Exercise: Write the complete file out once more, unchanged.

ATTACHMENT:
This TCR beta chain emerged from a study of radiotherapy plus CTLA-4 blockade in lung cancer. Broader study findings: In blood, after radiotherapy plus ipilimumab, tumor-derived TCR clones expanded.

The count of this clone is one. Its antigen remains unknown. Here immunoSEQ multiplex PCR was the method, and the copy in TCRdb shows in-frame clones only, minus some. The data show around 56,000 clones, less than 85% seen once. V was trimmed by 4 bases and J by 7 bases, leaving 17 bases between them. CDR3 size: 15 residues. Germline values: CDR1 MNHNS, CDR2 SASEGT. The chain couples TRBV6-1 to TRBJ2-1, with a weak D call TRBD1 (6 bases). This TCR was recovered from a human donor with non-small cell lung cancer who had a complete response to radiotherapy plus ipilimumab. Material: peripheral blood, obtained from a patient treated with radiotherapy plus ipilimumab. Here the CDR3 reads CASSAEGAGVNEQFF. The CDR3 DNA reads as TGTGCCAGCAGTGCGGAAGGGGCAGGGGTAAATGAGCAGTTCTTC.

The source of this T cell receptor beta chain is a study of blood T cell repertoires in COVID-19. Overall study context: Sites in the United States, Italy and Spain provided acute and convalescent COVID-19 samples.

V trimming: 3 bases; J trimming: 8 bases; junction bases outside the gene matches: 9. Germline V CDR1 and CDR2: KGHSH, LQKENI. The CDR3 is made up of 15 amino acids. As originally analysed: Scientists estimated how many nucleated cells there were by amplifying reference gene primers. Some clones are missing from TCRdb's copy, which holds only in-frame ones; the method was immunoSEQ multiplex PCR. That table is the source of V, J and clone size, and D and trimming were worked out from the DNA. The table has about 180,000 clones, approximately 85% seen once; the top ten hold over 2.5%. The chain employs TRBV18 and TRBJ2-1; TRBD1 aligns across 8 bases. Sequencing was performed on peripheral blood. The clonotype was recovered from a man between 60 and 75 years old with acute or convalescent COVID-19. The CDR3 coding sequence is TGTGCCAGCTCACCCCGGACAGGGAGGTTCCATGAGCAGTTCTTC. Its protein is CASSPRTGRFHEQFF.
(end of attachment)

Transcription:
This TCR beta chain emerged from a study of radiotherapy plus CTLA-4 blockade in lung cancer. Broader study findings: In blood, after radiotherapy plus ipilimumab, tumor-derived TCR clones expanded.

The count of this clone is one. Its antigen remains unknown. Here immunoSEQ multiplex PCR was the method, and the copy in TCRdb shows in-frame clones only, minus some. The data show around 56,000 clones, less than 85% seen once. V was trimmed by 4 bases and J by 7 bases, leaving 17 bases between them. CDR3 size: 15 residues. Germline values: CDR1 MNHNS, CDR2 SASEGT. The chain couples TRBV6-1 to TRBJ2-1, with a weak D call TRBD1 (6 bases). This TCR was recovered from a human donor with non-small cell lung cancer who had a complete response to radiotherapy plus ipilimumab. Material: peripheral blood, obtained from a patient treated with radiotherapy plus ipilimumab. Here the CDR3 reads CASSAEGAGVNEQFF. The CDR3 DNA reads as TGTGCCAGCAGTGCGGAAGGGGCAGGGGTAAATGAGCAGTTCTTC.

The source of this T cell receptor beta chain is a study of blood T cell repertoires in COVID-19. Overall study context: Sites in the United States, Italy and Spain provided acute and convalescent COVID-19 samples.

V trimming: 3 bases; J trimming: 8 bases; junction bases outside the gene matches: 9. Germline V CDR1 and CDR2: KGHSH, LQKENI. The CDR3 is made up of 15 amino acids. As originally analysed: Scientists estimated how many nucleated cells there were by amplifying reference gene primers. Some clones are missing from TCRdb's copy, which holds only in-frame ones; the method was immunoSEQ multiplex PCR. That table is the source of V, J and clone size, and D and trimming were worked out from the DNA. The table has about 180,000 clones, approximately 85% seen once; the top ten hold over 2.5%. The chain employs TRBV18 and TRBJ2-1; TRBD1 aligns across 8 bases. Sequencing was performed on peripheral blood. The clonotype was recovered from a man between 60 and 75 years old with acute or convalescent COVID-19. The CDR3 coding sequence is TGTGCCAGCTCACCCCGGACAGGGAGGTTCCATGAGCAGTTCTTC. Its protein is CASSPRTGRFHEQFF.